\foreach \x in {one,two,three,four,five,six}{
\draw(A.south) -- ++(0,-1.5ex) -| (B.\x\space north);
\draw(B.\x\space south) -- ++(0,-4.ex) -| (C.north);
\draw(C.south) -- ++(0,-1.5ex) -| (D.\x\space north);
\draw(D.\x\space south) -- ++(0,-4.ex) -| (E.north);
}
\end{tikzpicture}
\end{document}

output of code

  • Very nice. I thought about using multipart nodes myself, but they seem buggier than the matrix stuff. (That is, I've run into more multipart bugs than matrix bugs so far myself!) However, it does make things really elegant, here. – cfr Jun 30 '18 at 22:12
10

This is not a tree. Hence, it is not necessarily wise to choose forest as the means to draw it. Where only slight deviations from a tree are involved, forest can make good sense. But this diagram involves more deviance than non-deviance, so forest isn't the best option.

Nonetheless, if you do wish to use the package to draw a non-tree for some reason, I would certainly try to do it using forest's facilities within a single picture.

I present two solutions. The first uses a matrix of nodes. The second uses forest.

Matrix

The idea is to draw the yellow boxes using a matrix and then to use the names those nodes get automatically to place the remaining three nodes. Because the matrix's nodes are automatically named in a systematic way, it is then easy to loop through and draw the arrows.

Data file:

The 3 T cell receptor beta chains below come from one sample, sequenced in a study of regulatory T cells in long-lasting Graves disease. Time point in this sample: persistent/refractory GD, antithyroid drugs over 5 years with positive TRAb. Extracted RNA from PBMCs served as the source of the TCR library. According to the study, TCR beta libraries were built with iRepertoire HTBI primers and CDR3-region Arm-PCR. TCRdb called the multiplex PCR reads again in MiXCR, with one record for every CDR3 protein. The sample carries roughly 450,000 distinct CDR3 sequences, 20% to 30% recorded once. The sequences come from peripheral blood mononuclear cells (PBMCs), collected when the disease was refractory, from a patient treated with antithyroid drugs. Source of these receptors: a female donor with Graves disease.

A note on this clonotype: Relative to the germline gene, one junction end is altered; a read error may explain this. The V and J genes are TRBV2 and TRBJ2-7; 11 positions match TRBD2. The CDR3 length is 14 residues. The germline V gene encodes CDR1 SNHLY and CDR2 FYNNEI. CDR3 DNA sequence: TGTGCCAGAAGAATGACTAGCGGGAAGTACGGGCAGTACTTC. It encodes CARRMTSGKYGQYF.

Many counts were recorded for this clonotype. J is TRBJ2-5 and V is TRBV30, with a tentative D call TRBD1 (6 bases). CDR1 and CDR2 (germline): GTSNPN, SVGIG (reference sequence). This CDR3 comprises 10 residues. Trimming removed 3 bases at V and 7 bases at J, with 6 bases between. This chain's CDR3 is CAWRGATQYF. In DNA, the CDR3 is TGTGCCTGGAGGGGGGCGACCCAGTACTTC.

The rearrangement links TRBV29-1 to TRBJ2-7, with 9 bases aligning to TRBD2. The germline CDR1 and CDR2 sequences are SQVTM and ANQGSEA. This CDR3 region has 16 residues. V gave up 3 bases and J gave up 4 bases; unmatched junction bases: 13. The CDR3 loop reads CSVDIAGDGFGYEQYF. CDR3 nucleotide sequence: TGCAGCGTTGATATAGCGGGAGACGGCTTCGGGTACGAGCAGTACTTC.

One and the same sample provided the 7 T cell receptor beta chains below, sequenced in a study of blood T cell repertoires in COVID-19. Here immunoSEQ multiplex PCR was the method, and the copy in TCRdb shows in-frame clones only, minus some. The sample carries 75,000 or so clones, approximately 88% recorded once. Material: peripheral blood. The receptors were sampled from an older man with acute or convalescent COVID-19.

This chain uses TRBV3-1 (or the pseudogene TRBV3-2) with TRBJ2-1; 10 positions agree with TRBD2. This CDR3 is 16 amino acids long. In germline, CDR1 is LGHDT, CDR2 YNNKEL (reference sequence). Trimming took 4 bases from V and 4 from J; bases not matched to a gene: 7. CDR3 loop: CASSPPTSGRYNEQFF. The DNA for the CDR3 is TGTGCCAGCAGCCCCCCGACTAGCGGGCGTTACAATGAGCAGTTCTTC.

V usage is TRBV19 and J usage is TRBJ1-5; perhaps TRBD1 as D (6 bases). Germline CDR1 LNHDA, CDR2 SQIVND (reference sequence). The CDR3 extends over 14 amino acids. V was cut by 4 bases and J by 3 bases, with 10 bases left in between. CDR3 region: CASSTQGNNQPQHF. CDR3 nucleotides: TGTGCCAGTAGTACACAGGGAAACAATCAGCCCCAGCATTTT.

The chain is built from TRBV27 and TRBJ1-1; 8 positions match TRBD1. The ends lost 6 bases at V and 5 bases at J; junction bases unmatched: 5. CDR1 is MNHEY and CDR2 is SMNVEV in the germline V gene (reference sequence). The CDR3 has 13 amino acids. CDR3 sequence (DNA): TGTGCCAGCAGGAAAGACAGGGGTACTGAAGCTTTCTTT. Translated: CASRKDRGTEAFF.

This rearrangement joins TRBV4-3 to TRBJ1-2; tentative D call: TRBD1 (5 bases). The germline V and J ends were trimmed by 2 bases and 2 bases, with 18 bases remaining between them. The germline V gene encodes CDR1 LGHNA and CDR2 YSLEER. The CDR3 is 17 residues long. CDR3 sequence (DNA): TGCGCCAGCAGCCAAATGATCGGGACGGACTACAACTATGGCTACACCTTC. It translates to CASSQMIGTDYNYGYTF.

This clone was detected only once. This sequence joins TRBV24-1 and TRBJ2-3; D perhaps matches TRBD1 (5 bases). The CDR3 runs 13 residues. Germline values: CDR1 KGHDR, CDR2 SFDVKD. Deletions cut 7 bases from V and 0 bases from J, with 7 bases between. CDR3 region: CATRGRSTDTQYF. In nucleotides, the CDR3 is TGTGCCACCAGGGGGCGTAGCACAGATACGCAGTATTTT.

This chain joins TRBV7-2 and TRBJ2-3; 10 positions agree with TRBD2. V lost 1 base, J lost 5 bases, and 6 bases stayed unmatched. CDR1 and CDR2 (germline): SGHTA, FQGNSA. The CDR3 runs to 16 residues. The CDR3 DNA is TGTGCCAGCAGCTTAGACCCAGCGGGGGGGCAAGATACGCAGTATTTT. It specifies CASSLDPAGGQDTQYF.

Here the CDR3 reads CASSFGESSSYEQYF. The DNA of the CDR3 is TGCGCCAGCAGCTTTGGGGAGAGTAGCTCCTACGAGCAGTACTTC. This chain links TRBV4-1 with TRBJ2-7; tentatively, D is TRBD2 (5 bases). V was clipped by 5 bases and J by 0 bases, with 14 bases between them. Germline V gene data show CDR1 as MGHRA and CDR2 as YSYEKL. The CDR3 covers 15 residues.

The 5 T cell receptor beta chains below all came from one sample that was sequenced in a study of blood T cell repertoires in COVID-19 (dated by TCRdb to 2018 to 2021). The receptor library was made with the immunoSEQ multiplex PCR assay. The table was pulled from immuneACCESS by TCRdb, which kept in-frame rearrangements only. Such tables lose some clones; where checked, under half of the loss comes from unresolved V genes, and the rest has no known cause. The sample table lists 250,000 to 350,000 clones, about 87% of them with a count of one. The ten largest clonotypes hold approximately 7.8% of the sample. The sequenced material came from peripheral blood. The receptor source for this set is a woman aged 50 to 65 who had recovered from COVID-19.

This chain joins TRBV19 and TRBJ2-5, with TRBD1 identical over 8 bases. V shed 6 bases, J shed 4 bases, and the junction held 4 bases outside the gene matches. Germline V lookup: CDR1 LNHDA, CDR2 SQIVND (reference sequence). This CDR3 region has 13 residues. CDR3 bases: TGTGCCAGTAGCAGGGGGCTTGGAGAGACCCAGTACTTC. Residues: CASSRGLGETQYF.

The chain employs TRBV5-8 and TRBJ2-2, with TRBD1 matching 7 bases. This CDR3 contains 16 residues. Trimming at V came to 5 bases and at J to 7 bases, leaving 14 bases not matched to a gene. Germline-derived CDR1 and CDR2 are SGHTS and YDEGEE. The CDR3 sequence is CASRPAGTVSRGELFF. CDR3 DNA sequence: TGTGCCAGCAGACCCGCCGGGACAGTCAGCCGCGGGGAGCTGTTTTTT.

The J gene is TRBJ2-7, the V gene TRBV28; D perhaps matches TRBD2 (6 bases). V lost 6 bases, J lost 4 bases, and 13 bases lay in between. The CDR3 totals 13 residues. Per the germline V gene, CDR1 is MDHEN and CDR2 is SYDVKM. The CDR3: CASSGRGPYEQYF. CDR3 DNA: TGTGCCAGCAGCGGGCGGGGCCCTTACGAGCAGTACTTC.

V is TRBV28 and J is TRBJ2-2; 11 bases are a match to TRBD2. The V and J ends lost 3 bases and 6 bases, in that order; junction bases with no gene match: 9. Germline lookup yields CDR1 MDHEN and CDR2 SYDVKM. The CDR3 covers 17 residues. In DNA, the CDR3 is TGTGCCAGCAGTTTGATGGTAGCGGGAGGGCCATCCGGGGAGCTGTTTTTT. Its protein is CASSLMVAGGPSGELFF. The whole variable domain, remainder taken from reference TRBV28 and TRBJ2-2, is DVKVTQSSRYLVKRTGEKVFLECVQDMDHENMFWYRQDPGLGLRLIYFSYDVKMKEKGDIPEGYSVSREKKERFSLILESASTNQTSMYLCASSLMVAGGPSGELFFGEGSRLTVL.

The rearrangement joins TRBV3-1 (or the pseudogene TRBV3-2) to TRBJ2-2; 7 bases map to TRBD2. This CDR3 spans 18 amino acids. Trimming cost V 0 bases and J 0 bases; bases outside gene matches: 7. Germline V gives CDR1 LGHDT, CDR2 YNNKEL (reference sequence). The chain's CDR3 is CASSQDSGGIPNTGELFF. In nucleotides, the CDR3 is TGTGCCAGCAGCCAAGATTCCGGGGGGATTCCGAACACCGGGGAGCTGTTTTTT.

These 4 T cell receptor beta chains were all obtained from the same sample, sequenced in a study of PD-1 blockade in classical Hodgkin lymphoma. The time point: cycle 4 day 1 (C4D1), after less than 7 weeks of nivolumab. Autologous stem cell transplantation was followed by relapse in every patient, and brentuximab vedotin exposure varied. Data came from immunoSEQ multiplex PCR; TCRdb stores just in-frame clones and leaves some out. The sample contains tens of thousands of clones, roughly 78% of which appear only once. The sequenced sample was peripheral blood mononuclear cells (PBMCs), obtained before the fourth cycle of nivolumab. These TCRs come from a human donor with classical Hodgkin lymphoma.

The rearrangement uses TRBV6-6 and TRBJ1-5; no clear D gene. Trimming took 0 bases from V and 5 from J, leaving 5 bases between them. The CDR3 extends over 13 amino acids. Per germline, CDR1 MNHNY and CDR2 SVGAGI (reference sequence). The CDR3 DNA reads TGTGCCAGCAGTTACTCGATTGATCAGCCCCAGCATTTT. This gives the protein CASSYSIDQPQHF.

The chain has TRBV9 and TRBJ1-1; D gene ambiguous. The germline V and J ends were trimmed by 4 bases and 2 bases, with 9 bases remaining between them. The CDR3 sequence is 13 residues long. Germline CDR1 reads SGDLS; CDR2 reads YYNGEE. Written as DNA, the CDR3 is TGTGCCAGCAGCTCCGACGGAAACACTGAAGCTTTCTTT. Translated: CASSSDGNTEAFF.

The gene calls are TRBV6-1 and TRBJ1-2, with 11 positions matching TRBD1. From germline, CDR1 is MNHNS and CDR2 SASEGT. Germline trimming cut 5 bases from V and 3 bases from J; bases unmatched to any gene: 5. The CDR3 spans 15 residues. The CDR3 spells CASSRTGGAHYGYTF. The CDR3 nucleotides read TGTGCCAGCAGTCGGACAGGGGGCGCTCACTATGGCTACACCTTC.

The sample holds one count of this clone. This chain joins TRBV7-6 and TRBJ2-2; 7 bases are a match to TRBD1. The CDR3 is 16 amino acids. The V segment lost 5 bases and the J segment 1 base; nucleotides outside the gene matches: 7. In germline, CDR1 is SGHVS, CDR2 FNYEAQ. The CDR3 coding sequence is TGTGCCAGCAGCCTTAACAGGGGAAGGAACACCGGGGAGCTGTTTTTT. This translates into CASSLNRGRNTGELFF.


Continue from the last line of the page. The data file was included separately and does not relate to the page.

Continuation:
\documentclass[border=10pt]{standalone}
\usepackage{tikz}
\usetikzlibrary{arrows.meta, positioning, matrix, shapes.geometric}
\begin{document}
\begin{tikzpicture}[thick, >/.tip=Stealth, my node/.style={font=\sffamily, draw,  fill=#1!15, thick}]
  \matrix (m) [matrix of nodes, every node/.append style={my node=yellow, minimum height=7ex, anchor=center, text centered, text width=15mm}]
  {
    Middle & Bottom support & Bottom carry & Bottom other & Top & Jungle \\[15ex]
    Middle & Bottom support & Bottom carry & Bottom other & Top & Jungle \\
  } ;
  \node (r) [above=7.5ex of  m-1-3.north east, anchor=center, my node=green] {Full data set};
  \node (e) [above= 7.5ex of m-2-3.north east, anchor=center, my node=red, circle] {EPA};
  \node (t) [below= 7.5ex of m-2-3.south east, anchor=center, my node=red, diamond] {LR};
  \begin{scope}[rounded corners, ->]